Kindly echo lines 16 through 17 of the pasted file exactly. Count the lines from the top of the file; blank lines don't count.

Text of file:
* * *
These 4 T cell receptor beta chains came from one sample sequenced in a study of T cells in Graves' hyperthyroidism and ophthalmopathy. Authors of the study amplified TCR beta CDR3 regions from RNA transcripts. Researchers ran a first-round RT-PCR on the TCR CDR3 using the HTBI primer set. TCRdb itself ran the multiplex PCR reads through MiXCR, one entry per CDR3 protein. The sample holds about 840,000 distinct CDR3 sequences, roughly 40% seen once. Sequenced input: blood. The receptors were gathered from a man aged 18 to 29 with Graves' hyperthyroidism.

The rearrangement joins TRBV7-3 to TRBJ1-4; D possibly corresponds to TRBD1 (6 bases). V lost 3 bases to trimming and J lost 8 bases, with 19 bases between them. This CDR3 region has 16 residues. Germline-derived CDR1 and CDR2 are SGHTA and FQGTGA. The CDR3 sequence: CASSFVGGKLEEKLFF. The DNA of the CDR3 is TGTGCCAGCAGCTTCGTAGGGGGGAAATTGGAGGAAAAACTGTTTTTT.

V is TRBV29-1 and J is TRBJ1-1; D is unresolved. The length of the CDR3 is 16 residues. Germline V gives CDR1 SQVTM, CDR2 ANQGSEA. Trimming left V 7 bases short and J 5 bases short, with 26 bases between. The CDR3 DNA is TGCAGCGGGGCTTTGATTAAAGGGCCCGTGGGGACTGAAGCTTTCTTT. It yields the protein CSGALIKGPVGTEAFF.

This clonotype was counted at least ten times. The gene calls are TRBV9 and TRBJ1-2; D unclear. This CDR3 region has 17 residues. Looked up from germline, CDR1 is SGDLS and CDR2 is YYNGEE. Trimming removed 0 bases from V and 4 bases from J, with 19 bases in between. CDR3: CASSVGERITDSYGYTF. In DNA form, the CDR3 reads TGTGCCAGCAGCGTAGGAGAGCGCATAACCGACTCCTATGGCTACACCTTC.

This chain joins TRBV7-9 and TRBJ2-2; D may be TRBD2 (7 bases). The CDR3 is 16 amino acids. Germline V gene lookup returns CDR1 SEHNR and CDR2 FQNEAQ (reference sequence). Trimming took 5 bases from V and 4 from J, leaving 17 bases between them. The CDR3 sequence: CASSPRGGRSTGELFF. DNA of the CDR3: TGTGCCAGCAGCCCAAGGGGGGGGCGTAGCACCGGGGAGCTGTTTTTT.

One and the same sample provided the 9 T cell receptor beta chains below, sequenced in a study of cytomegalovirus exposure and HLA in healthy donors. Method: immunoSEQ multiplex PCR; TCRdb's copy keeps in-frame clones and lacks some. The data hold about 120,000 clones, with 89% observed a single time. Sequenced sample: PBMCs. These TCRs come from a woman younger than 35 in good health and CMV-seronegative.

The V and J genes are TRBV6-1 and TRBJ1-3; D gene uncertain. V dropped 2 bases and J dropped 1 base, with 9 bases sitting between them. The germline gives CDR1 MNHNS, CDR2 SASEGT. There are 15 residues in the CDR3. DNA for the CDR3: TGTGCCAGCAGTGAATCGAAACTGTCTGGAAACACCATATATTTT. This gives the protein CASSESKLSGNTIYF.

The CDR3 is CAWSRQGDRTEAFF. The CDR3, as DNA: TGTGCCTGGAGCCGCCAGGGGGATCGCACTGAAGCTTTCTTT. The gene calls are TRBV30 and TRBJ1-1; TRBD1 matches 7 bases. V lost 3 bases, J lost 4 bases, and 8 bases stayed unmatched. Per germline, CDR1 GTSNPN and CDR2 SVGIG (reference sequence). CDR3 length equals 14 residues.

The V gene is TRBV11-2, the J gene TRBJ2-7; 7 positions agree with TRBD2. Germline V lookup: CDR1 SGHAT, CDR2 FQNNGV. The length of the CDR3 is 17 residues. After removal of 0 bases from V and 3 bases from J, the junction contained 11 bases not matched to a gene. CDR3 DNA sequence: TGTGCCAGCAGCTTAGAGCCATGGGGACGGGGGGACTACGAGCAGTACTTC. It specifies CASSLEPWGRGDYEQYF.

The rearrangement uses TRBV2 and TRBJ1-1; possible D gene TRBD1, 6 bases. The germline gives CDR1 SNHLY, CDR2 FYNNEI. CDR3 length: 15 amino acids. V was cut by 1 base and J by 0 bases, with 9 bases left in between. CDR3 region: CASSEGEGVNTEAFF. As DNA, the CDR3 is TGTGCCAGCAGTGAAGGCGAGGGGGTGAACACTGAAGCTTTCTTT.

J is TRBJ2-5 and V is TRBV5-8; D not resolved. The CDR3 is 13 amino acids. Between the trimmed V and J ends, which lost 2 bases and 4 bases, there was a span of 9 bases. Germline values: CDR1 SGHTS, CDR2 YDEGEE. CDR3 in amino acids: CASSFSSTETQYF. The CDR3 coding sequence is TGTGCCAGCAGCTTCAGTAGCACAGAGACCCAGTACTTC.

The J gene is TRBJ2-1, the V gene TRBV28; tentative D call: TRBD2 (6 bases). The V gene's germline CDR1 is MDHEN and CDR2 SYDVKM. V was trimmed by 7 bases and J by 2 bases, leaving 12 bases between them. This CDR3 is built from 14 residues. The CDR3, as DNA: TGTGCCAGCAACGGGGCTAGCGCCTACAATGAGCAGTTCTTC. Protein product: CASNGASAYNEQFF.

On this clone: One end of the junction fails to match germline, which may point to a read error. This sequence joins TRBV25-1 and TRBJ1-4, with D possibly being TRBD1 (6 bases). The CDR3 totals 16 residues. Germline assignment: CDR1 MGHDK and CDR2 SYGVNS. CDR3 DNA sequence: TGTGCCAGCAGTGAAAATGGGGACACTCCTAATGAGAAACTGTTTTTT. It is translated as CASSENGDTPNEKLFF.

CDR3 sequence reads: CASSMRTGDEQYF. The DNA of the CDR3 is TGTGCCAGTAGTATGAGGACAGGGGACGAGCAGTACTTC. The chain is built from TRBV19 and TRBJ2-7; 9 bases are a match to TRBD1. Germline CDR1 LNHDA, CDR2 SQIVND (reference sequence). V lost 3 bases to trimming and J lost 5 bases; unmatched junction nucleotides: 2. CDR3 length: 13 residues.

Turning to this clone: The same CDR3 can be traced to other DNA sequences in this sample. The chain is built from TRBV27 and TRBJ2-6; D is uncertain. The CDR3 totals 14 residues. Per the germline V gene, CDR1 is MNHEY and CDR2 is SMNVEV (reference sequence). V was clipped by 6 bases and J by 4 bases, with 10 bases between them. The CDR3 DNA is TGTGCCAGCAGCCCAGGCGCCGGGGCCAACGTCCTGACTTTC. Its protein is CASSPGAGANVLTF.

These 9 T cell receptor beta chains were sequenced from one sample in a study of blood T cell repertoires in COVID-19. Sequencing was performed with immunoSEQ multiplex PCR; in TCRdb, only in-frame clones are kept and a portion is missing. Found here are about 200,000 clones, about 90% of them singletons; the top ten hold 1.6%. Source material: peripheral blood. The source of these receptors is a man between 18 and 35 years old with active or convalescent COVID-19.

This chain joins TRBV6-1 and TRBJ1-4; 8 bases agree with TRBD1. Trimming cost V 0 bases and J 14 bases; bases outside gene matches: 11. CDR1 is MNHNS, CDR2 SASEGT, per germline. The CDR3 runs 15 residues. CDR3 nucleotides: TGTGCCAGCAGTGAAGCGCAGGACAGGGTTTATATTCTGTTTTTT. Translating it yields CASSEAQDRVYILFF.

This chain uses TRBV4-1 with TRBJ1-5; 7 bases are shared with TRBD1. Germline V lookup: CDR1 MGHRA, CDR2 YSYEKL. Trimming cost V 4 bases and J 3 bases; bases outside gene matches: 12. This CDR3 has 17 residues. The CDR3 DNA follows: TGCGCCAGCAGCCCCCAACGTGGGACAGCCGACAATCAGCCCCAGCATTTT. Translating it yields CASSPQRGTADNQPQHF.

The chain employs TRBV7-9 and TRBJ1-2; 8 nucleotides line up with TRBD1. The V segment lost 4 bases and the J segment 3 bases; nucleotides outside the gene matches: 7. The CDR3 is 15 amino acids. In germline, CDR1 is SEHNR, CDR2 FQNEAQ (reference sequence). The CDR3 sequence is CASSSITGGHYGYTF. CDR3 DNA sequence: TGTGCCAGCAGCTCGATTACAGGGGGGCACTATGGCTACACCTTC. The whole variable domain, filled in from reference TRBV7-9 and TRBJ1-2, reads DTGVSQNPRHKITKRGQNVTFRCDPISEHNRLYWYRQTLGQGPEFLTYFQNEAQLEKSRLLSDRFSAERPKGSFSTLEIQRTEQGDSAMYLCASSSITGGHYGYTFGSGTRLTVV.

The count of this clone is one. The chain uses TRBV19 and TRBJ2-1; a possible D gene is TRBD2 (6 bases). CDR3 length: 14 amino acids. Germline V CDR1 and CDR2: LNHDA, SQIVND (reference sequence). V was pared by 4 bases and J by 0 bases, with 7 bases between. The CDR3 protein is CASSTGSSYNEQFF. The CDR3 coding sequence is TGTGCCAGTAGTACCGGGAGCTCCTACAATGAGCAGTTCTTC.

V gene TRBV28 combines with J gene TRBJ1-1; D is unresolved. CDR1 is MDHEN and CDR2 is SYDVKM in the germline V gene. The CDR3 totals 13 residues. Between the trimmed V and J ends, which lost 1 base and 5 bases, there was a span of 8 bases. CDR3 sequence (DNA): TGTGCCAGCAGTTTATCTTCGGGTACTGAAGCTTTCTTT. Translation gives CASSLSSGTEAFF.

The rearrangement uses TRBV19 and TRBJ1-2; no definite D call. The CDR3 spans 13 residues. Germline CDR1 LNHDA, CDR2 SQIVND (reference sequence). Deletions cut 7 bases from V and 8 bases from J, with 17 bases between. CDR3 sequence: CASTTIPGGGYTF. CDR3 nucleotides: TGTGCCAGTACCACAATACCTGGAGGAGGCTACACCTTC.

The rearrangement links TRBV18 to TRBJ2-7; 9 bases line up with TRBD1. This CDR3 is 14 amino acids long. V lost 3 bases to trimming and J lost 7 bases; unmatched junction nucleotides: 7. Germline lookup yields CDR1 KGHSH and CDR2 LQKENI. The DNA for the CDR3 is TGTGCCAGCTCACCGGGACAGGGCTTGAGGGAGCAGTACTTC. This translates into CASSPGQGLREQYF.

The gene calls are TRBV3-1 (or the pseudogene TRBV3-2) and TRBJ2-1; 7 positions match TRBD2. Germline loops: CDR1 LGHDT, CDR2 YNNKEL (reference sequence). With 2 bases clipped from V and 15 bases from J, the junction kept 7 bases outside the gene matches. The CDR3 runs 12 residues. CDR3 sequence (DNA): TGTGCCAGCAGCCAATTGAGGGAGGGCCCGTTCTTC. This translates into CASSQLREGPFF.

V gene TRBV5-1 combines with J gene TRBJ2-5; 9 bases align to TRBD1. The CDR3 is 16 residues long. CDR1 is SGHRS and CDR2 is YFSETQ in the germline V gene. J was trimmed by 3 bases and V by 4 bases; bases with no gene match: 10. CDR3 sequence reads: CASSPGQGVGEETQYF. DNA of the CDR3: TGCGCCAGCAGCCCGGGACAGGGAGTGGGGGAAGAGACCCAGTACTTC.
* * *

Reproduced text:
These 9 T cell receptor beta chains were sequenced from one sample in a study of blood T cell repertoires in COVID-19. Sequencing was performed with immunoSEQ multiplex PCR; in TCRdb, only in-frame clones are kept and a portion is missing. Found here are about 200,000 clones, about 90% of them singletons; the top ten hold 1.6%. Source material: peripheral blood. The source of these receptors is a man between 18 and 35 years old with active or convalescent COVID-19.

This chain joins TRBV6-1 and TRBJ1-4; 8 bases agree with TRBD1. Trimming cost V 0 bases and J 14 bases; bases outside gene matches: 11. CDR1 is MNHNS, CDR2 SASEGT, per germline. The CDR3 runs 15 residues. CDR3 nucleotides: TGTGCCAGCAGTGAAGCGCAGGACAGGGTTTATATTCTGTTTTTT. Translating it yields CASSEAQDRVYILFF.